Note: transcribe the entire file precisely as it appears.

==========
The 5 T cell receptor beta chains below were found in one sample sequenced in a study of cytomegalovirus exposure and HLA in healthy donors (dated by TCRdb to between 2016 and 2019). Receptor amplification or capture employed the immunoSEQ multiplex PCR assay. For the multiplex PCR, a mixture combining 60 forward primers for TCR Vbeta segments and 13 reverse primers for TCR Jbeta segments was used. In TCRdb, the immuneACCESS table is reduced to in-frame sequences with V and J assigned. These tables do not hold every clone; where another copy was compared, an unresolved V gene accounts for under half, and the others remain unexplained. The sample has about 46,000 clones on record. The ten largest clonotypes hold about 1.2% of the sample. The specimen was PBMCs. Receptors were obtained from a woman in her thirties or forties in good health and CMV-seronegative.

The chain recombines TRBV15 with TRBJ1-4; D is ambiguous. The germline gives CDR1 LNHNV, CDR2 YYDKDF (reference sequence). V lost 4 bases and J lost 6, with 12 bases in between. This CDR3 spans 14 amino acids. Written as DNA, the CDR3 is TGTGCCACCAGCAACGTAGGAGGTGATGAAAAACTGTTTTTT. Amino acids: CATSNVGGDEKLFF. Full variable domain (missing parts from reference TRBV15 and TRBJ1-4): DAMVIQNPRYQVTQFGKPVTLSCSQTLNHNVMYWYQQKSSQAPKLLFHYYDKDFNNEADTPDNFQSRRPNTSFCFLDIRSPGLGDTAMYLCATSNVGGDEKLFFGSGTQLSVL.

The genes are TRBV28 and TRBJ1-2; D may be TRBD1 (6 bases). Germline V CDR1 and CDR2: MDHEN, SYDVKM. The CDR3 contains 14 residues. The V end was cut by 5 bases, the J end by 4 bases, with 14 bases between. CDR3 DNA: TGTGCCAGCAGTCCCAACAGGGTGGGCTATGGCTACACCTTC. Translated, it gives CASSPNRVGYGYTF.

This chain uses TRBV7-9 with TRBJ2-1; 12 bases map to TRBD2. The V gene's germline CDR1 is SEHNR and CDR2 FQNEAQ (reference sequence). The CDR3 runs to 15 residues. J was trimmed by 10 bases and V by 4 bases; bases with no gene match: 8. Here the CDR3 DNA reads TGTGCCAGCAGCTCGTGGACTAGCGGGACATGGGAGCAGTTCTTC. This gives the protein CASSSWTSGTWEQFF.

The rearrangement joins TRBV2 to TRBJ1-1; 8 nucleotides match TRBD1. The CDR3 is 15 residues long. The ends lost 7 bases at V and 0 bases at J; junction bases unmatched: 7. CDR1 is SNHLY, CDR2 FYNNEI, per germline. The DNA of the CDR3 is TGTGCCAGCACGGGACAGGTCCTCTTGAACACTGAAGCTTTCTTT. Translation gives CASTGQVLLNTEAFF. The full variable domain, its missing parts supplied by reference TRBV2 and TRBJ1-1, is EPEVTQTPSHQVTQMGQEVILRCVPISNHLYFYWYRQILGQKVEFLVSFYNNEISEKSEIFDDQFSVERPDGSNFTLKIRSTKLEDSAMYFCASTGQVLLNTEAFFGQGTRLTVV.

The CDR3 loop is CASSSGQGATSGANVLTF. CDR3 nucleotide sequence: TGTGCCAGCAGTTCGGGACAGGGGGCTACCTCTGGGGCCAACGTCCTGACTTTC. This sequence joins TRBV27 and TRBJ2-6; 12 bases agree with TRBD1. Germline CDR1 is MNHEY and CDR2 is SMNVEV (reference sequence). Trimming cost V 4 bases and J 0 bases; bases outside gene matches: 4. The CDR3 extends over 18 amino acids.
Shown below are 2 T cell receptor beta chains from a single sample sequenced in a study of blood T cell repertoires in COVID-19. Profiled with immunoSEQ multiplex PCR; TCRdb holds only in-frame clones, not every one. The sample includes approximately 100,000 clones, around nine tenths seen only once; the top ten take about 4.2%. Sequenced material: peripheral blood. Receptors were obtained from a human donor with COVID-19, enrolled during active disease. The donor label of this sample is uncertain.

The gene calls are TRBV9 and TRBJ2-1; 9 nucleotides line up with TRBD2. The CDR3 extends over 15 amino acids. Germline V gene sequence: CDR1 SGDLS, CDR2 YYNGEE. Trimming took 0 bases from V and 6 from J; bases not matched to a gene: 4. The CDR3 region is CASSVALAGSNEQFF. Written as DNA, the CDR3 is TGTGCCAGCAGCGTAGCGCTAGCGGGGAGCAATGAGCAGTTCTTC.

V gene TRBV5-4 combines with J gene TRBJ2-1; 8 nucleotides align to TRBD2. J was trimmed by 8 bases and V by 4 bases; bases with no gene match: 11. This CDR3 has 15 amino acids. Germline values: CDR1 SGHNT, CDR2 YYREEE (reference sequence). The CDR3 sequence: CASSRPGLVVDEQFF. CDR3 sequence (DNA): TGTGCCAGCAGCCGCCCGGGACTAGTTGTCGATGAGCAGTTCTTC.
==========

The 5 T cell receptor beta chains below were found in one sample sequenced in a study of cytomegalovirus exposure and HLA in healthy donors (dated by TCRdb to between 2016 and 2019). Receptor amplification or capture employed the immunoSEQ multiplex PCR assay. For the multiplex PCR, a mixture combining 60 forward primers for TCR Vbeta segments and 13 reverse primers for TCR Jbeta segments was used. In TCRdb, the immuneACCESS table is reduced to in-frame sequences with V and J assigned. These tables do not hold every clone; where another copy was compared, an unresolved V gene accounts for under half, and the others remain unexplained. The sample has about 46,000 clones on record. The ten largest clonotypes hold about 1.2% of the sample. The specimen was PBMCs. Receptors were obtained from a woman in her thirties or forties in good health and CMV-seronegative.

The chain recombines TRBV15 with TRBJ1-4; D is ambiguous. The germline gives CDR1 LNHNV, CDR2 YYDKDF (reference sequence). V lost 4 bases and J lost 6, with 12 bases in between. This CDR3 spans 14 amino acids. Written as DNA, the CDR3 is TGTGCCACCAGCAACGTAGGAGGTGATGAAAAACTGTTTTTT. Amino acids: CATSNVGGDEKLFF. Full variable domain (missing parts from reference TRBV15 and TRBJ1-4): DAMVIQNPRYQVTQFGKPVTLSCSQTLNHNVMYWYQQKSSQAPKLLFHYYDKDFNNEADTPDNFQSRRPNTSFCFLDIRSPGLGDTAMYLCATSNVGGDEKLFFGSGTQLSVL.

The genes are TRBV28 and TRBJ1-2; D may be TRBD1 (6 bases). Germline V CDR1 and CDR2: MDHEN, SYDVKM. The CDR3 contains 14 residues. The V end was cut by 5 bases, the J end by 4 bases, with 14 bases between. CDR3 DNA: TGTGCCAGCAGTCCCAACAGGGTGGGCTATGGCTACACCTTC. Translated, it gives CASSPNRVGYGYTF.

This chain uses TRBV7-9 with TRBJ2-1; 12 bases map to TRBD2. The V gene's germline CDR1 is SEHNR and CDR2 FQNEAQ (reference sequence). The CDR3 runs to 15 residues. J was trimmed by 10 bases and V by 4 bases; bases with no gene match: 8. Here the CDR3 DNA reads TGTGCCAGCAGCTCGTGGACTAGCGGGACATGGGAGCAGTTCTTC. This gives the protein CASSSWTSGTWEQFF.

The rearrangement joins TRBV2 to TRBJ1-1; 8 nucleotides match TRBD1. The CDR3 is 15 residues long. The ends lost 7 bases at V and 0 bases at J; junction bases unmatched: 7. CDR1 is SNHLY, CDR2 FYNNEI, per germline. The DNA of the CDR3 is TGTGCCAGCACGGGACAGGTCCTCTTGAACACTGAAGCTTTCTTT. Translation gives CASTGQVLLNTEAFF. The full variable domain, its missing parts supplied by reference TRBV2 and TRBJ1-1, is EPEVTQTPSHQVTQMGQEVILRCVPISNHLYFYWYRQILGQKVEFLVSFYNNEISEKSEIFDDQFSVERPDGSNFTLKIRSTKLEDSAMYFCASTGQVLLNTEAFFGQGTRLTVV.

The CDR3 loop is CASSSGQGATSGANVLTF. CDR3 nucleotide sequence: TGTGCCAGCAGTTCGGGACAGGGGGCTACCTCTGGGGCCAACGTCCTGACTTTC. This sequence joins TRBV27 and TRBJ2-6; 12 bases agree with TRBD1. Germline CDR1 is MNHEY and CDR2 is SMNVEV (reference sequence). Trimming cost V 4 bases and J 0 bases; bases outside gene matches: 4. The CDR3 extends over 18 amino acids.
Shown below are 2 T cell receptor beta chains from a single sample sequenced in a study of blood T cell repertoires in COVID-19. Profiled with immunoSEQ multiplex PCR; TCRdb holds only in-frame clones, not every one. The sample includes approximately 100,000 clones, around nine tenths seen only once; the top ten take about 4.2%. Sequenced material: peripheral blood. Receptors were obtained from a human donor with COVID-19, enrolled during active disease. The donor label of this sample is uncertain.

The gene calls are TRBV9 and TRBJ2-1; 9 nucleotides line up with TRBD2. The CDR3 extends over 15 amino acids. Germline V gene sequence: CDR1 SGDLS, CDR2 YYNGEE. Trimming took 0 bases from V and 6 from J; bases not matched to a gene: 4. The CDR3 region is CASSVALAGSNEQFF. Written as DNA, the CDR3 is TGTGCCAGCAGCGTAGCGCTAGCGGGGAGCAATGAGCAGTTCTTC.

V gene TRBV5-4 combines with J gene TRBJ2-1; 8 nucleotides align to TRBD2. J was trimmed by 8 bases and V by 4 bases; bases with no gene match: 11. This CDR3 has 15 amino acids. Germline values: CDR1 SGHNT, CDR2 YYREEE (reference sequence). The CDR3 sequence: CASSRPGLVVDEQFF. CDR3 sequence (DNA): TGTGCCAGCAGCCGCCCGGGACTAGTTGTCGATGAGCAGTTCTTC.